House centipedes don't make for good roommates, so once you see them, getting rid of them is at the top of your to-do list. Did you spot the squirmy slither of a centipede darting across your living room floor? Don’t fret, the good news is centipedes don’t normally invade homes in swarms, like some of their insect counterparts.
Despite their horrific appearance, house centipedes aren’t particularly dangerous though they can bite, but rarely do. The best action, and probably first reaction, is to squish the house centipede on sight. If the thought is a bit repulsive, there are plenty of aerosol insecticides that will do the trick. Just be sure to read the label to make sure it will kill house centipedes.
If killing seems like a harsh reaction, simply scoop the centipede up in a jar and release it outdoors. The real prevention comes next. House centipedes are actually in some ways doing home owners a favor by eating other more pesky pests. They are natural predators of bedbugs, termites, silverfish, spiders, and roaches. Still, the idea of exchanging one bug for another is hardly reassuring.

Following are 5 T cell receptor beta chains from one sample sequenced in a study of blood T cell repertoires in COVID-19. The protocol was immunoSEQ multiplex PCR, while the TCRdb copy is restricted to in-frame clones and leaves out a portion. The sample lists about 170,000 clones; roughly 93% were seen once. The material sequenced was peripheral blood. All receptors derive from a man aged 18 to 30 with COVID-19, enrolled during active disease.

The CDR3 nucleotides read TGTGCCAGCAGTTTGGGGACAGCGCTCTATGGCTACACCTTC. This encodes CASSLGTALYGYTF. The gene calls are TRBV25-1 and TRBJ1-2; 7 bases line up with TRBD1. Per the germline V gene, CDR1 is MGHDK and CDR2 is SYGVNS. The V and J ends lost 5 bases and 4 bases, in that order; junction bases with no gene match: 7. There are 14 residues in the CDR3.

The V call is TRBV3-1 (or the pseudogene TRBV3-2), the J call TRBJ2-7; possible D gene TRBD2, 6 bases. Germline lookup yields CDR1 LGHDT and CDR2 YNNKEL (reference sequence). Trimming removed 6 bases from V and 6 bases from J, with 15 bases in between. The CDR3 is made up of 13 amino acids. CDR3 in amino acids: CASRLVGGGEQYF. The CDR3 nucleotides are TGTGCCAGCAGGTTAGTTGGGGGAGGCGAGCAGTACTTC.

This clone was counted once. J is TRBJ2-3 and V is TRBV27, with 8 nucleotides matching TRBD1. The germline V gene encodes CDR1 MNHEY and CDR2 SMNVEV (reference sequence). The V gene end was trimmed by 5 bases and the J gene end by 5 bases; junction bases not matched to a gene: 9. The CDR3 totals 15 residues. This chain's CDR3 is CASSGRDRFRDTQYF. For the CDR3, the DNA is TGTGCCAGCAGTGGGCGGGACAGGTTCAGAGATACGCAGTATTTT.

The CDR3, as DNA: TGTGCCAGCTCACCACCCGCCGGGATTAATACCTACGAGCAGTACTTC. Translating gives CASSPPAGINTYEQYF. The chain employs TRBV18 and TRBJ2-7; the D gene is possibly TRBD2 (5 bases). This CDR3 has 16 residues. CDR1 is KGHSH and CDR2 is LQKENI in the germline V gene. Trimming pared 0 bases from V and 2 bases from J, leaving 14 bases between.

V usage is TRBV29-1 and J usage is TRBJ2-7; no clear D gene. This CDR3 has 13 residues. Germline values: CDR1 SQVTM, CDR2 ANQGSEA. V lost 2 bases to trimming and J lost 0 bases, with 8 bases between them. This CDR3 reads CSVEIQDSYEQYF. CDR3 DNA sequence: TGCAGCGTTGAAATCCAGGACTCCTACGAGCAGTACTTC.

Take action against house centipedes by ridding the area of any pests that might whet their appetite. When their daily meals are missing, they are more likely to head to another more appetizing location. Another appealing environment for centipedes is one that is dark and damp, so seal up the house’s cracks or openings and keep them dry. This could mean screening the basement drain windows or filling in cement cracks. If centipedes are a big problem, it may require removing foliage, such as thick ivy, from the outside of the house. Powdered insecticides or the safer and more natural, boric acid, can be sprinkled around the outside of the house to further protect the home. Inside, stick to the same rules and keep floors free of piled clothing and dark hideouts.